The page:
I’m glad I read this right after Spellbreaker because, as previously mentioned, I really wanted to know how things would work out … but alas, I didn’t like this book as much as I liked that one. For me, the balance of magic and intrigue and romance in the first one was just right; this one’s a little heavier on the romance for a lot of the book, and I was just not that into the direction it took. (To say it in a non-spoilery way: I liked the sass and flirtation of the first book much more than I liked the questions and doubts that figured more heavily in this one.) Plotwise: this book picks up shortly after the previous one ends, and in the first chapter our heroine Elsie finds herself “under arrest for the practice of unregistered spellbreaking.” As you might guess, she isn’t sentenced to death or life imprisonment, as that wouldn’t leave us with much of a book—but her arrest has major consequences for her relationship with Bacchus, the aspector from Barbados who played such a big role in the last book. Meanwhile, the villain who was revealed at the end of the last book continues to be a threat, and figuring out how to deal with that threat takes up a lot of Elsie and Bacchus’s time. We also get to meet a few new characters, my favorite of whom is the registered spellbreaker who’s sent to train Elsie after she gets out of jail: watching her dynamic with all the other characters is fun, and a magical fight scene near the end of the book is strengthened, I think, by having two spellbreakers and two aspectors (magicians) fighting on the same side.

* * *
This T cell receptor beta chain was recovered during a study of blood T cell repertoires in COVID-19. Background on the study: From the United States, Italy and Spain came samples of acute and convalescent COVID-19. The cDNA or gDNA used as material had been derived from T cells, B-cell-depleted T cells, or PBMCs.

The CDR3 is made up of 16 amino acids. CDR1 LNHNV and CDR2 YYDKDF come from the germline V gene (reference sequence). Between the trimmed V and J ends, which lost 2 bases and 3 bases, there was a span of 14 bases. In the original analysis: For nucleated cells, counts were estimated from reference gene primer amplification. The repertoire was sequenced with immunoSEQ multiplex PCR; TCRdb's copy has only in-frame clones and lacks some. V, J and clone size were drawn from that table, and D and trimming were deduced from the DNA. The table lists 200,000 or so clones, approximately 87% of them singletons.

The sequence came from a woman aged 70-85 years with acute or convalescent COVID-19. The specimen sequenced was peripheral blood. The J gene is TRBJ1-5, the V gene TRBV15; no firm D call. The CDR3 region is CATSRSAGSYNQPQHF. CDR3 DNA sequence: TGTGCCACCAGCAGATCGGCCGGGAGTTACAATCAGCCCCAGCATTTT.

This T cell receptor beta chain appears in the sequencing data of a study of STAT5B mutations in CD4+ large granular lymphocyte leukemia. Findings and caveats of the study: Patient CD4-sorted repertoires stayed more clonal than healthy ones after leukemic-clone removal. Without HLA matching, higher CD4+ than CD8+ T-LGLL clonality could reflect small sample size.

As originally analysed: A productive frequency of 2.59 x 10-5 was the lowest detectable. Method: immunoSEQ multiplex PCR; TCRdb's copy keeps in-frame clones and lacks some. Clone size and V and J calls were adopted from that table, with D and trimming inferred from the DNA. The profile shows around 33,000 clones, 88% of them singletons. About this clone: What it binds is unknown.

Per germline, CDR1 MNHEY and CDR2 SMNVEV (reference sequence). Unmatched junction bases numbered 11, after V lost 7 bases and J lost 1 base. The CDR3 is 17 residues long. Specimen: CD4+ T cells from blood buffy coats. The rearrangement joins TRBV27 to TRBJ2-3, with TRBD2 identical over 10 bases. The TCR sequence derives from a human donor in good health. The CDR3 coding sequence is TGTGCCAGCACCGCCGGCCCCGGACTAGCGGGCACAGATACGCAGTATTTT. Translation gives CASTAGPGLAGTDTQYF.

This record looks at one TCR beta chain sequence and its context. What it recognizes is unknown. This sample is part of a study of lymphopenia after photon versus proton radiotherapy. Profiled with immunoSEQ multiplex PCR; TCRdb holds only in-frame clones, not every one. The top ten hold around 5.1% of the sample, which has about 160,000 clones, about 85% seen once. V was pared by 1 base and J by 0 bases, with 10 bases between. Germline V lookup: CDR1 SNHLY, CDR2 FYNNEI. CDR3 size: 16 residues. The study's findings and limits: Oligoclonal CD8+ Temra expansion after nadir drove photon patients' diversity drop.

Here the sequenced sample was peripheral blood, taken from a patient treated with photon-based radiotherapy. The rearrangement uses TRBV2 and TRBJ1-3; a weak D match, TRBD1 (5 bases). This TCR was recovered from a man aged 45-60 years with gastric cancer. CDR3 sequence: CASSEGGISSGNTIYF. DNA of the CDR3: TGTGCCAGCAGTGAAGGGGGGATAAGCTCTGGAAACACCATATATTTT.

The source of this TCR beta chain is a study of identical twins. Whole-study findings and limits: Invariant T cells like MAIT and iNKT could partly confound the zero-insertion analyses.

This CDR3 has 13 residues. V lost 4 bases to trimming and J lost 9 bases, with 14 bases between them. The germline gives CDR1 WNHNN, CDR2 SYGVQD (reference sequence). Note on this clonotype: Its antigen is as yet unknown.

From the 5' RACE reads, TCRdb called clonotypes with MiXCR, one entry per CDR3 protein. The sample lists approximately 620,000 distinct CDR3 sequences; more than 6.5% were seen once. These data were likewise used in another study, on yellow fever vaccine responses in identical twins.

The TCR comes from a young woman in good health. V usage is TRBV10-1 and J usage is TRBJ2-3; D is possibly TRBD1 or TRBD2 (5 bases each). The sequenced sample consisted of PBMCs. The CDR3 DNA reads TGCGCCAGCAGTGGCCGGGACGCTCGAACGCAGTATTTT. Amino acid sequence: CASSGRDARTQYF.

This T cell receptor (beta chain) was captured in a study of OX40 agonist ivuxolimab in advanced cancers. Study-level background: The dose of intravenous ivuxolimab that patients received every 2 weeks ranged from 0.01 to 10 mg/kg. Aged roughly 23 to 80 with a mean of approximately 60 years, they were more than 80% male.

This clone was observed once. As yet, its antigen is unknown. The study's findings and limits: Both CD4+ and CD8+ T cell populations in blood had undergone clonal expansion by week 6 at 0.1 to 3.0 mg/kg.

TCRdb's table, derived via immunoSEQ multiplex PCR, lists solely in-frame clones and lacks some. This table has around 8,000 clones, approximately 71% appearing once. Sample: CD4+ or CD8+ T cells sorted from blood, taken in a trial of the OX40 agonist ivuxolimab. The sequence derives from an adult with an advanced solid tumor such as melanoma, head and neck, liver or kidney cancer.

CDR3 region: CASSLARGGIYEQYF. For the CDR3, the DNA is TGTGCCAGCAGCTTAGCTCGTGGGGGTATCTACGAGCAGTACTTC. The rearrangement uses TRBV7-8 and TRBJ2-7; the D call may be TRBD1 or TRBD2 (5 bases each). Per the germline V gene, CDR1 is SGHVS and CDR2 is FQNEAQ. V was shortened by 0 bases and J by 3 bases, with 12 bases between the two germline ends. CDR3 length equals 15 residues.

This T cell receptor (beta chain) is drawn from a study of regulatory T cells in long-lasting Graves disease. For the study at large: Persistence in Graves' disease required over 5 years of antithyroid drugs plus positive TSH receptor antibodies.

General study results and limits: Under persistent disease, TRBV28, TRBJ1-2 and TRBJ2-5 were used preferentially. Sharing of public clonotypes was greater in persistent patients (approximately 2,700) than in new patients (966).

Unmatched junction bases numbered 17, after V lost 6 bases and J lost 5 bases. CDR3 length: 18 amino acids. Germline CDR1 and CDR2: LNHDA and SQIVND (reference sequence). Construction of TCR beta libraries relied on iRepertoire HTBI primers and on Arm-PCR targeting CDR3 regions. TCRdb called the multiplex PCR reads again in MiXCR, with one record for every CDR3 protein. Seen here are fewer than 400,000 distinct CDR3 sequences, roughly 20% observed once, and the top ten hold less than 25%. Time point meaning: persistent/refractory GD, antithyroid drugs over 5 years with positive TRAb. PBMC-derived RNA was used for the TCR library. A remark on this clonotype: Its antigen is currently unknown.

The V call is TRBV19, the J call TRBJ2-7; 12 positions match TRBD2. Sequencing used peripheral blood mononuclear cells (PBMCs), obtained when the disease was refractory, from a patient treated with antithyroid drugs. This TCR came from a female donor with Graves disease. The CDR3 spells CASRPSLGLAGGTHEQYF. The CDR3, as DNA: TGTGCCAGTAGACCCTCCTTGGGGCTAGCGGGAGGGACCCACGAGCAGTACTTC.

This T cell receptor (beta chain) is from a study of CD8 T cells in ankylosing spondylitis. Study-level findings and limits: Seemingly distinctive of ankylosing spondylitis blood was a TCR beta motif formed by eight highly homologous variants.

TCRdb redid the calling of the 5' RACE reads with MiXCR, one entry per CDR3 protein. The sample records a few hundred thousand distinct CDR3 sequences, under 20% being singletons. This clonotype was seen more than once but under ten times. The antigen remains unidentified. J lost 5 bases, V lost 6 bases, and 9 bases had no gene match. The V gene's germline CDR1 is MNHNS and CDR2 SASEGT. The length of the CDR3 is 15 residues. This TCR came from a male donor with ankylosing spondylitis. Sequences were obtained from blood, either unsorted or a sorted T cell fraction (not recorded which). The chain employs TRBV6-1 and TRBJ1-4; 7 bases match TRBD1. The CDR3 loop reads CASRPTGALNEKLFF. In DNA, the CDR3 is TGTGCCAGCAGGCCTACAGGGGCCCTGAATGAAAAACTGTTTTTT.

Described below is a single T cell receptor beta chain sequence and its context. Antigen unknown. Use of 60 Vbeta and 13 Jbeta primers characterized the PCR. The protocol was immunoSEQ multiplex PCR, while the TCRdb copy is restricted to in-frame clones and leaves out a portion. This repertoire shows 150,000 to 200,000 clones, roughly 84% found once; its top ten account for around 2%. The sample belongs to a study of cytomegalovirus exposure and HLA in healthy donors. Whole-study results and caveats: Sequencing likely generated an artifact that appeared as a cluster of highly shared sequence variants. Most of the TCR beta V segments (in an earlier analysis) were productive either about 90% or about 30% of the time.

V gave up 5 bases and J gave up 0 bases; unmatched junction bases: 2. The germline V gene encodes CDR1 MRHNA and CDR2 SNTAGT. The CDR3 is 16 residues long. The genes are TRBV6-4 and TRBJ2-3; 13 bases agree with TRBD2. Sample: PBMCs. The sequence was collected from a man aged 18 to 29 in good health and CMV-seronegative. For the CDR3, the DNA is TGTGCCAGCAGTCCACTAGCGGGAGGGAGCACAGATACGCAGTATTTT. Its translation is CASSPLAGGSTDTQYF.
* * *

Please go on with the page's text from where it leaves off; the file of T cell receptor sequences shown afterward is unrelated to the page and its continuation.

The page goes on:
(That said: I have issues with the way the villainy in this book ends up going, for reasons that people on Goodreads have already articulated better than I could, as in the three following reviews by others: review 1, review 2, review 3)